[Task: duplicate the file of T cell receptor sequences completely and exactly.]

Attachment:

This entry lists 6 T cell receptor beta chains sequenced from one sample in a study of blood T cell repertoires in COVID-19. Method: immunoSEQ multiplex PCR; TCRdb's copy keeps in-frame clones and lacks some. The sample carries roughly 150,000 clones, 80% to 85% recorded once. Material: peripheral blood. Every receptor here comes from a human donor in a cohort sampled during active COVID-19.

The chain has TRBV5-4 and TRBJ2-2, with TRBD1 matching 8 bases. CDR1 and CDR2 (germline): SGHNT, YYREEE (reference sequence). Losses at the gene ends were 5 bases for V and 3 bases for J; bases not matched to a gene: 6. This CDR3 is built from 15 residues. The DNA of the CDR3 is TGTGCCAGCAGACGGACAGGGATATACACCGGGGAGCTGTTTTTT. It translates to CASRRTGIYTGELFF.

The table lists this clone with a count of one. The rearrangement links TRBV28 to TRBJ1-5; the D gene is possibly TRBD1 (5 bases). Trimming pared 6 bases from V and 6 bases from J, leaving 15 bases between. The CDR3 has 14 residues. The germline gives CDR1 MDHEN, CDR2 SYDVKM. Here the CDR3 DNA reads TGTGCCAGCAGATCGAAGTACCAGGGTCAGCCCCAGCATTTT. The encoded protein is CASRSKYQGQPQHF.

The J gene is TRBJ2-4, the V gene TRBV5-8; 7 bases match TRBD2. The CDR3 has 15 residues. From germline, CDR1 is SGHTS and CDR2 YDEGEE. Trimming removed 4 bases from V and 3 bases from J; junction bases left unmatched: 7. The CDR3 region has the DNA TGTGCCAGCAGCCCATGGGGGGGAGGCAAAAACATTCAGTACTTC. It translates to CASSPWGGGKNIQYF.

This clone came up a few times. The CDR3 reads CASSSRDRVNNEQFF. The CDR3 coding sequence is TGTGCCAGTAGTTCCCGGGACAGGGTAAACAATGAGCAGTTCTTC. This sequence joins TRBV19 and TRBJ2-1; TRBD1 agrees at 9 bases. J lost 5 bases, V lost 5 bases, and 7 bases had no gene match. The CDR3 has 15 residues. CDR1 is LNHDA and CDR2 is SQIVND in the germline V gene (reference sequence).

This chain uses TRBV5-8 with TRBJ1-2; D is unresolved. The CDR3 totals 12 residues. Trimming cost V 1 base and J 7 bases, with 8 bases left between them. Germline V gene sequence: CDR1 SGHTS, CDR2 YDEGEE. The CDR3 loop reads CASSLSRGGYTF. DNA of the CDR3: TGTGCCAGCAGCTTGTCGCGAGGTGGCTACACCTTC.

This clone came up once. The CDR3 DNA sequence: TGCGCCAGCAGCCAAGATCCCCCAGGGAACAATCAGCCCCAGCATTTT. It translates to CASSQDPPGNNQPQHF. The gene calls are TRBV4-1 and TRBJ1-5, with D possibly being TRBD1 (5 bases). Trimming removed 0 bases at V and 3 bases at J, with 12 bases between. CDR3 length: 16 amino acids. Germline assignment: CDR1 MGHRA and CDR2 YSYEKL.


This entry lists 6 T cell receptor beta chains sequenced from one sample in a study of blood T cell repertoires in COVID-19. Method: immunoSEQ multiplex PCR; TCRdb's copy keeps in-frame clones and lacks some. The sample carries roughly 150,000 clones, 80% to 85% recorded once. Material: peripheral blood. Every receptor here comes from a human donor in a cohort sampled during active COVID-19.

The chain has TRBV5-4 and TRBJ2-2, with TRBD1 matching 8 bases. CDR1 and CDR2 (germline): SGHNT, YYREEE (reference sequence). Losses at the gene ends were 5 bases for V and 3 bases for J; bases not matched to a gene: 6. This CDR3 is built from 15 residues. The DNA of the CDR3 is TGTGCCAGCAGACGGACAGGGATATACACCGGGGAGCTGTTTTTT. It translates to CASRRTGIYTGELFF.

The table lists this clone with a count of one. The rearrangement links TRBV28 to TRBJ1-5; the D gene is possibly TRBD1 (5 bases). Trimming pared 6 bases from V and 6 bases from J, leaving 15 bases between. The CDR3 has 14 residues. The germline gives CDR1 MDHEN, CDR2 SYDVKM. Here the CDR3 DNA reads TGTGCCAGCAGATCGAAGTACCAGGGTCAGCCCCAGCATTTT. The encoded protein is CASRSKYQGQPQHF.

The J gene is TRBJ2-4, the V gene TRBV5-8; 7 bases match TRBD2. The CDR3 has 15 residues. From germline, CDR1 is SGHTS and CDR2 YDEGEE. Trimming removed 4 bases from V and 3 bases from J; junction bases left unmatched: 7. The CDR3 region has the DNA TGTGCCAGCAGCCCATGGGGGGGAGGCAAAAACATTCAGTACTTC. It translates to CASSPWGGGKNIQYF.

This clone came up a few times. The CDR3 reads CASSSRDRVNNEQFF. The CDR3 coding sequence is TGTGCCAGTAGTTCCCGGGACAGGGTAAACAATGAGCAGTTCTTC. This sequence joins TRBV19 and TRBJ2-1; TRBD1 agrees at 9 bases. J lost 5 bases, V lost 5 bases, and 7 bases had no gene match. The CDR3 has 15 residues. CDR1 is LNHDA and CDR2 is SQIVND in the germline V gene (reference sequence).

This chain uses TRBV5-8 with TRBJ1-2; D is unresolved. The CDR3 totals 12 residues. Trimming cost V 1 base and J 7 bases, with 8 bases left between them. Germline V gene sequence: CDR1 SGHTS, CDR2 YDEGEE. The CDR3 loop reads CASSLSRGGYTF. DNA of the CDR3: TGTGCCAGCAGCTTGTCGCGAGGTGGCTACACCTTC.

This clone came up once. The CDR3 DNA sequence: TGCGCCAGCAGCCAAGATCCCCCAGGGAACAATCAGCCCCAGCATTTT. It translates to CASSQDPPGNNQPQHF. The gene calls are TRBV4-1 and TRBJ1-5, with D possibly being TRBD1 (5 bases). Trimming removed 0 bases at V and 3 bases at J, with 12 bases between. CDR3 length: 16 amino acids. Germline assignment: CDR1 MGHRA and CDR2 YSYEKL.